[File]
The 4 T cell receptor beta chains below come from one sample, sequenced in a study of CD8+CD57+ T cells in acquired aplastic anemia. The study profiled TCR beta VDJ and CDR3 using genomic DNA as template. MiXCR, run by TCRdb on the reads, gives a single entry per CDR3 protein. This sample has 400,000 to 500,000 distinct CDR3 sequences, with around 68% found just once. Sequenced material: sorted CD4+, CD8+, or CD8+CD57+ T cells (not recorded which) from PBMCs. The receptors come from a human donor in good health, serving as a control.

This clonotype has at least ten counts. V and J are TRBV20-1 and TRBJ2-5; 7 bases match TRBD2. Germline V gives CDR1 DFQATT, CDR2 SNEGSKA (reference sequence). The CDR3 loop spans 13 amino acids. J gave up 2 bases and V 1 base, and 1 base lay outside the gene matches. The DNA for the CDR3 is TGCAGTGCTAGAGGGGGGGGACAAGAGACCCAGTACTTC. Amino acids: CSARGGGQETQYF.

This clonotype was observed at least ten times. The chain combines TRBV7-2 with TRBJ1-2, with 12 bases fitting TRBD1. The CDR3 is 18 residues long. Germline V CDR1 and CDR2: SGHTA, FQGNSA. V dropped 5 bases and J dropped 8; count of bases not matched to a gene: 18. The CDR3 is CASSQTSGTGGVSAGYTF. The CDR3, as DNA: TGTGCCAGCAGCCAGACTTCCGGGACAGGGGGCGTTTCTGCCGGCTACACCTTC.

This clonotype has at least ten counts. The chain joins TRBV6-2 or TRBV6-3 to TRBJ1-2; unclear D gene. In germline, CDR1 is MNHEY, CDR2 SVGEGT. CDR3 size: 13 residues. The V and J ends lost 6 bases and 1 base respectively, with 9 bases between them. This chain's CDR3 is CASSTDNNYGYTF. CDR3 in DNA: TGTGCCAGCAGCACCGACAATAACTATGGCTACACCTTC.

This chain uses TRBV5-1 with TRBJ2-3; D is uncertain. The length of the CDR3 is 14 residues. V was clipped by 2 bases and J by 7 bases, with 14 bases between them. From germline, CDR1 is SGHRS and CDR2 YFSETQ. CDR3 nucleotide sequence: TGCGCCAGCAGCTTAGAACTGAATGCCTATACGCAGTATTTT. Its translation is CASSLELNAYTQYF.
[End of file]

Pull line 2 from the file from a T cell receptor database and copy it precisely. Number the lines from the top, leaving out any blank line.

This clonotype has at least ten counts. V and J are TRBV20-1 and TRBJ2-5; 7 bases match TRBD2. Germline V gives CDR1 DFQATT, CDR2 SNEGSKA (reference sequence). The CDR3 loop spans 13 amino acids. J gave up 2 bases and V 1 base, and 1 base lay outside the gene matches. The DNA for the CDR3 is TGCAGTGCTAGAGGGGGGGGACAAGAGACCCAGTACTTC. Amino acids: CSARGGGQETQYF.